“Passing,” Lit, and Queer Community
In the final moments of “Walking with shadows,” Adrian contemplates an interaction he has with a woman in the airport lounge who (mis-)recognizes him as a straight man. The moment comments on what it means to pass (to act and present as “straight”), as opposed to being visibly or readably queer (to speak, dress, enact a “queer” identity). I am uncomfortable with the binary implicit in the distinction, and present throughout the novel, which would have us believe all feminine (or else, flamboyant/glamourous/etc) male people are gay, and that those traits are essentially indicative of such; still, I am willing to bracket that discussion, given the experience at hand. I can recognize that such generalizations, though problematic, do indeed apply to many queer lives, and that an attempt to address that issue, given the current Nigerian socio-political atmosphere, would redirect attention away from a more pragmatic and urgent discussion of basic rights. Adrian’s ability to pass – which relies on those terms which would have us subscribe to the notion that feminine/flamboyant/”glamorous” = gay – allows him to travel safely and enabled his life with Ada and Ego up to his outing; yet, the lounge woman’s (mis-)recognition of his orientation, after his outing and eventual self-acceptance, opens the space to ponder “how she would react if he told her” (219), simultaneously suggesting the potential number of those “many other masculine looking and acting” gay men.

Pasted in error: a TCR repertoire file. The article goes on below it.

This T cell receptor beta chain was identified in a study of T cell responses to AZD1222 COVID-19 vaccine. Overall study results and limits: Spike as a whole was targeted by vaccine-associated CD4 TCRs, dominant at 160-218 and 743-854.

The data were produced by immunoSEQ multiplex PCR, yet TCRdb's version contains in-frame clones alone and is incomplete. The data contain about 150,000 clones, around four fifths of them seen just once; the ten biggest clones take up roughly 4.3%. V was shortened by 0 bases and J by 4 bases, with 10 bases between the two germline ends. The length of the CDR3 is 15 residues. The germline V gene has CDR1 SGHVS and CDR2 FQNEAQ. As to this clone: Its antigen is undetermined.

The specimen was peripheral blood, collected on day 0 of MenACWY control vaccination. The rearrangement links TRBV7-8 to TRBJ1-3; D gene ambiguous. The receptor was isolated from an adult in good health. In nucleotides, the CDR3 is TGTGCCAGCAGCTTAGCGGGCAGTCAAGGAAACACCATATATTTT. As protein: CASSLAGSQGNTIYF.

In his talk this evening, Dibia read a piece about a gay character named Sasha (from an abandoned novel, if I remember correctly), who “found it necessary to tone down how he presented himself,” though he loved to wear make-up, jewelry, etc. Of his own experience, Dibia said that the separation of his two careers (literary and – I think? – managerial, at the time) allowed him to “exist as 2 different characters”. Given the intense performativity of this particular kind of passing (in terms of sexuality or even politics), and the way the ability to pass both protects and insulates an individual, paired with the outlawing of queer gatherings and organizations, I wonder how queer communities are formed. Dibia spoke of the internet as a site for connection with other individuals – whether through e-mails in response to his book, through online publishing, or even online dating. But the Sasha piece, the death threats Dibia received (though he emphasized the fact that such reactions were the minority) and a harrowing news story of a boy killed after meeting someone from online related at his talk all seem to say that even the internet is not safe. Can literature, in a shift away from the harmful narratives like the Nollywood paradigms discussed in class, become the site for such connection? Moving forward, what can literature do so that queer individuals don’t feel the need to “pass,” both in written or filmed narratives and in lived experience? – can, if they so want, present as readably queer?